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Silver Reaches New Height of Popularity on Vehicles



PPG introduces 66 new shades at annual Automotive Color Trend Show.



Published October 12, 2010
For the tenth consecutive year, silver has ranked as the most popular vehicle color in the world according to data from PPG, the world’s leading manufacturer of transportation coatings. In fact, silver’s popularity is the highest its been since 1990 when PPG began recording its data.

In North America, the silver, grey and charcoal category saw a dramatic rise in popularity to 31 percent this year. The color accounted for 25 percent in 2009 and 20 percent in 2008.

Black and white were tied for second (18 percent). Red was third (11 percent), blue was fourth, (10 percent), naturals, like browns, tans, golds, oranges and yellows, were fifth (eight percent) and green was last (four percent.) Just 16 years ago, the most popular color on vehicles in North America was green with 21 percent, while silver had only eight percent in 1994.

“There’s clearly been a significant strengthening of silver’s popularity in recent years,” said Jane E. Harrington, PPG manager, color styling, automotive coatings. “And, with more than two-thirds of cars in North America being black, silver or white, one might be inclined to believe that vibrant colors don’t exist in automobiles anymore. But that’s not true. The fact is that these shades continue to evolve. New advances in pigments and technologies are giving today’s vehicles different textural appearances and iridescent sparkle.”

In Europe, silver and charcoal (32 percent) were followed by black (24 percent), white (20 percent), blue (10 percent), red (nine percent), naturals (five percent), green (one percent) and other/niche colors (one percent).

In the Asia/Pacific region, silver and charcoal (33 percent) were followed by white (21 percent), black (19 percent), red (10 percent), blue (eight percent), naturals (six percent), other/niche colors (four percent) and green (two percent).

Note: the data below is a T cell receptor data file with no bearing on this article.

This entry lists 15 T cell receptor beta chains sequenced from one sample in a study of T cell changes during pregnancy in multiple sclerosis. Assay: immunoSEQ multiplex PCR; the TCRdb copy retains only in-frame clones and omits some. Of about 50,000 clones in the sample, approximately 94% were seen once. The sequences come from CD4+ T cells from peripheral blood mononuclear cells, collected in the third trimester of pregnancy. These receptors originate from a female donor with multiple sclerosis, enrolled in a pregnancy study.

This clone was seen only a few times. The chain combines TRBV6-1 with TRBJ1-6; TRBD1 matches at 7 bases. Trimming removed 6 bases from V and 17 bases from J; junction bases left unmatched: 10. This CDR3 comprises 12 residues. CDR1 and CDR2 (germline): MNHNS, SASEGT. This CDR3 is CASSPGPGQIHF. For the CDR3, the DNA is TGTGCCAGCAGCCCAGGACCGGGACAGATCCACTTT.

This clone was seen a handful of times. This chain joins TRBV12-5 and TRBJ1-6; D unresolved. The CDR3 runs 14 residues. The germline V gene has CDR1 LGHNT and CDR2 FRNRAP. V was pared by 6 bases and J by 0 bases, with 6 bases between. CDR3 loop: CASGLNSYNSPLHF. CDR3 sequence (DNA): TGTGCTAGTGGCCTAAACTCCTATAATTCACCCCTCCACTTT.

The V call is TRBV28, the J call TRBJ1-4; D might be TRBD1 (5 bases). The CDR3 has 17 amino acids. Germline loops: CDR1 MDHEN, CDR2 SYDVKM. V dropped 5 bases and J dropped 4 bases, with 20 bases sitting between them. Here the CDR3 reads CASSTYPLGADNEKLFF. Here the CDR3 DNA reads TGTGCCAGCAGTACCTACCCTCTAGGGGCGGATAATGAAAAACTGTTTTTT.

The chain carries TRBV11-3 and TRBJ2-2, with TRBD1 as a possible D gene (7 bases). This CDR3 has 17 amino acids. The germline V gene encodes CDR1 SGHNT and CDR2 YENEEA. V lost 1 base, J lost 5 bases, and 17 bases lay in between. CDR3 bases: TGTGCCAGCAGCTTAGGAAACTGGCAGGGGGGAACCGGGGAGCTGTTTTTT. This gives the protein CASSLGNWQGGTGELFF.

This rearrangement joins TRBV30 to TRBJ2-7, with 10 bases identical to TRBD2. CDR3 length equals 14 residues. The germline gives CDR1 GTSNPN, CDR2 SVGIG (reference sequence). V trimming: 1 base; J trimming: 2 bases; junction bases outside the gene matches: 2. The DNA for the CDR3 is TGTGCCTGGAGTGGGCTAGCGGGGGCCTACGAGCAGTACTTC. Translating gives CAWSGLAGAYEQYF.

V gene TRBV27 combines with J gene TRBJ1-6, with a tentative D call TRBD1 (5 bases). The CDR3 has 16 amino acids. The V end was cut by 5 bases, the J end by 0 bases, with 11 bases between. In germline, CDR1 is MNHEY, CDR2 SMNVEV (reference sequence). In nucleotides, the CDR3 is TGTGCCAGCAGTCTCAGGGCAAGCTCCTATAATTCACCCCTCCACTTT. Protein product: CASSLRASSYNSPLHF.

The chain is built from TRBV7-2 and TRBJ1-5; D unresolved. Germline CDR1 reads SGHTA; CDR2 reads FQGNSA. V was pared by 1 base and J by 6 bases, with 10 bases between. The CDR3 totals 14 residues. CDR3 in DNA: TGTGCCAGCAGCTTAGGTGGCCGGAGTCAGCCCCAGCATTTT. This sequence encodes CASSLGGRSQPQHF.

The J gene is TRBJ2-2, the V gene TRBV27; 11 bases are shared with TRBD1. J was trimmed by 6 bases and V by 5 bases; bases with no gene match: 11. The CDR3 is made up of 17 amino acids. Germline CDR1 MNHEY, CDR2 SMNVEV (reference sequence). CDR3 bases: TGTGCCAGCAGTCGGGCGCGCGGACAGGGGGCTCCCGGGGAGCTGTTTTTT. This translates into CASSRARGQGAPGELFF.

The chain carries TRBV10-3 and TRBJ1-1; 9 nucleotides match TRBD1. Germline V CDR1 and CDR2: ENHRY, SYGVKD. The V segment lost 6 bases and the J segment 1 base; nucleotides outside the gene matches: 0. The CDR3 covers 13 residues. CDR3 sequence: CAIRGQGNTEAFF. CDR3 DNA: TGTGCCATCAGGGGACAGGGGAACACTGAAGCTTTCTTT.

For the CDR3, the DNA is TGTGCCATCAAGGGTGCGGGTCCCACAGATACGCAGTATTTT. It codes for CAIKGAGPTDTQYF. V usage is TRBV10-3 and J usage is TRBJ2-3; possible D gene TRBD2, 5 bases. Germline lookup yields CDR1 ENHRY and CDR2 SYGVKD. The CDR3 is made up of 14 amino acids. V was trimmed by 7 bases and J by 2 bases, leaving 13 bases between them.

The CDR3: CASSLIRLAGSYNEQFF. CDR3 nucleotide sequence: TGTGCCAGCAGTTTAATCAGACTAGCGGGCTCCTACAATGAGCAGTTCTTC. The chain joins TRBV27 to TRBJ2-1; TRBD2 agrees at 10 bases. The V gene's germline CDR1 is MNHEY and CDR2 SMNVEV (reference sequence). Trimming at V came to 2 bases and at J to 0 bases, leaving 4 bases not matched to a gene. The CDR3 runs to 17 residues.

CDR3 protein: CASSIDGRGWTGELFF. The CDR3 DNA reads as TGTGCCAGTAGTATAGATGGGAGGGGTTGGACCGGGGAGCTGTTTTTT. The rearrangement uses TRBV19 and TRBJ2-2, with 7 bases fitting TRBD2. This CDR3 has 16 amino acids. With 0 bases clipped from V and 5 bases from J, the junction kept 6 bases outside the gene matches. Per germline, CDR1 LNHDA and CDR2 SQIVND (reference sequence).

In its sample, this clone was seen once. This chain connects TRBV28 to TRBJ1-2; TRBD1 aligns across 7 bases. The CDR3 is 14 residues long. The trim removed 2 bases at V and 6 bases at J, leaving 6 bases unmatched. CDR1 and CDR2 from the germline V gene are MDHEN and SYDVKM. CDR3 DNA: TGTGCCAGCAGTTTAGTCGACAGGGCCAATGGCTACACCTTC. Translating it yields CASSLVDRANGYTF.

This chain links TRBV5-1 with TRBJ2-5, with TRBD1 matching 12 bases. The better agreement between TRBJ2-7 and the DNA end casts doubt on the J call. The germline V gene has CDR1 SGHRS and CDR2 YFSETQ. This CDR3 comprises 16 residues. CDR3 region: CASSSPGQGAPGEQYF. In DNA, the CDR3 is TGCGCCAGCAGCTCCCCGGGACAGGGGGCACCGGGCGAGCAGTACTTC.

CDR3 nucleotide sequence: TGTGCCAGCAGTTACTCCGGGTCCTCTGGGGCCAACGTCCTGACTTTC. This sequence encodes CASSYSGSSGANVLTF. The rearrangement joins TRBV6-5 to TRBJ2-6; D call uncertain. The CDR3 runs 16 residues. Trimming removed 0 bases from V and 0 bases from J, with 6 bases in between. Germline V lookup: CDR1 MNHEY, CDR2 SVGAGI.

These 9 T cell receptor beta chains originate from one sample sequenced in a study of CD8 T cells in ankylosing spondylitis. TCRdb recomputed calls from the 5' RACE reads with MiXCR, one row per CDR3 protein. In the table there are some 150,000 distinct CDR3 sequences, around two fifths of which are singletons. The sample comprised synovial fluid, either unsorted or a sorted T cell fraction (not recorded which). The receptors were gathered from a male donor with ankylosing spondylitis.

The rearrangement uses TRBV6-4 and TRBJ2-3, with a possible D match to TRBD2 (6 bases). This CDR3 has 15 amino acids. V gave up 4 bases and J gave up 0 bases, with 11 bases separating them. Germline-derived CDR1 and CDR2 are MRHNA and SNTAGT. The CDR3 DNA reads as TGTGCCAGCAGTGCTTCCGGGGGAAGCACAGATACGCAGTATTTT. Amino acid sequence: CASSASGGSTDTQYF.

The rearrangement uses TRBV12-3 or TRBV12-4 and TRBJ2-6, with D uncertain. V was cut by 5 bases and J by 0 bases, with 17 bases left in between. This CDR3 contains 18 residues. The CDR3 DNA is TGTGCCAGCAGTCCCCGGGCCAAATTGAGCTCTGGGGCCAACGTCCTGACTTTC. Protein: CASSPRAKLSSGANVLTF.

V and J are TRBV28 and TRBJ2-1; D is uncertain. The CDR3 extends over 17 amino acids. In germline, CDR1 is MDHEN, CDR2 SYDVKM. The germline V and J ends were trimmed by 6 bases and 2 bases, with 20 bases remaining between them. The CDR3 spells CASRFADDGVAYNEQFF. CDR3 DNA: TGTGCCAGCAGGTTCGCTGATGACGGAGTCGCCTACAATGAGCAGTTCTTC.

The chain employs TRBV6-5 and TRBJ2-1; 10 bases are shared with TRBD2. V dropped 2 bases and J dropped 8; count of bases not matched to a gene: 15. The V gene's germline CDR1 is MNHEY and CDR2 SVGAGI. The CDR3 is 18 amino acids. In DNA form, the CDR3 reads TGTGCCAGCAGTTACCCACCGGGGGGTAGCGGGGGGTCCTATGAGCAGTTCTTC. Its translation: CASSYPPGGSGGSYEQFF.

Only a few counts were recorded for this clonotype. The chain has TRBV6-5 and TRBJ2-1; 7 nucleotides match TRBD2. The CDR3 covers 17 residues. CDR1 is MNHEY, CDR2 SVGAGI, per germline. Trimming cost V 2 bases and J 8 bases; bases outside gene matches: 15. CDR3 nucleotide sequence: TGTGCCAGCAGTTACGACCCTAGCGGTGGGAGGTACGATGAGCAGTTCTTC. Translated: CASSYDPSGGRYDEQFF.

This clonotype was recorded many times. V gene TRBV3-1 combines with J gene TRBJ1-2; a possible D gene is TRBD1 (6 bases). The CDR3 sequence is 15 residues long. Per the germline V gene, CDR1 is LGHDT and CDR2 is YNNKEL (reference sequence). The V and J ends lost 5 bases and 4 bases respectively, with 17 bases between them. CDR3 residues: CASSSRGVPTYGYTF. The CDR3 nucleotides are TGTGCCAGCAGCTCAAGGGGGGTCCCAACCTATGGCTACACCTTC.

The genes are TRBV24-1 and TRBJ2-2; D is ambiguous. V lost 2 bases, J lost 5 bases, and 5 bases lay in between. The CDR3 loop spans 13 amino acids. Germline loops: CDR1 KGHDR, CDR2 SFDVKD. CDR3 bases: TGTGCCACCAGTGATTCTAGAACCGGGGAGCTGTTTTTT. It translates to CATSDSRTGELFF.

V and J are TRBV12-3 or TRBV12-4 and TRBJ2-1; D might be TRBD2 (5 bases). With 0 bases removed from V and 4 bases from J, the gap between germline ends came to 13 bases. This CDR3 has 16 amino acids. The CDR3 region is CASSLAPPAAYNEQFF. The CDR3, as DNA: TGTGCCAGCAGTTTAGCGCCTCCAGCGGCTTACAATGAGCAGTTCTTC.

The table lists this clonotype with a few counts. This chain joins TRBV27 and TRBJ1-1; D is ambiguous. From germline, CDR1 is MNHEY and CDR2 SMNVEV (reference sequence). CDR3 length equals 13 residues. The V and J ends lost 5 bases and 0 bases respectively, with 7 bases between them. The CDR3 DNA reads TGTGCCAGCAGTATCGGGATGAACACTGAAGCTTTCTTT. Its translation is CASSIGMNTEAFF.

“Color is an important component of how today’s carmakers can define and differentiate a vehicle or brand in the marketplace,” said Harrington. “The palette of colors being developed for the automotive market is clearly being influenced by culture, nature, fashion, movies, media, electronics and many consumer products.”

At this year’s annual Automotive Color Trend Show held at PPG’s offices, the coatings company presented its ideas for future vehicle colors. Titled “InSite,” the show highlighted the influences of insights from PPG’s other color- and coatings-oriented businesses, such as architectural coatings, industrial coatings, protective and marine coatings, and aerospace coatings on its automotive coatings offering. PPG presented automotive designers with 66 new exterior shades and five new interior shades for consideration in their designs of the 2013-2014 model years.

PPG introduced automotive manufacturers to new colors such as Denim, like the name a classic true blue with a high effect sparkle; Cognac, a rich coppery warm brown with an iridescent highlight; Silky Silver, a liquid silver look with a slight bronze cast; Moonshine Blue, a pale silvery blue like the reflection of the moon on a lake; and Wicked, a sinister green color inspired by couture fashion.

In addition to color trend forecasting, PPG is continuing to develop new paint technologies that offer automotive design options to enhance appearance and help manufacturers differentiate their brands.

PPG has developed proprietary interior coatings that provide the look and feel of anodized aluminum. The five colors developed are commercially available and allow car makers to provide a luxury look and feel to their interiors. “Anodized aluminum has been a trend in the automotive aftermarket for several years,” said Vala Mohr, PPG manager, interior color styling. “Our technology now brings that same luxurious look to the original equipment market giving automotive manufacturers another tool with which to enhance their brands.”

In addition, PPG highlighted several new coatings technologies that add unique special effects to a car’s exterior. “New glass flake technology utilizes titanium dioxide-coated glass flakes that appear as a smooth surface and add an extreme sparkle and brightness,” said Jerry R. Koenigsmark, PPG manager of color design, North America automotive coatings. “Also, new mica technology has helped increase the chroma and brilliancy from standard micas currently in use. This allows for increased brilliance in colors and greater highlight effects.” Koenigsmark also stated that new iron oxide coated aluminum pigments allow for increased color capability in the red and orange color space.


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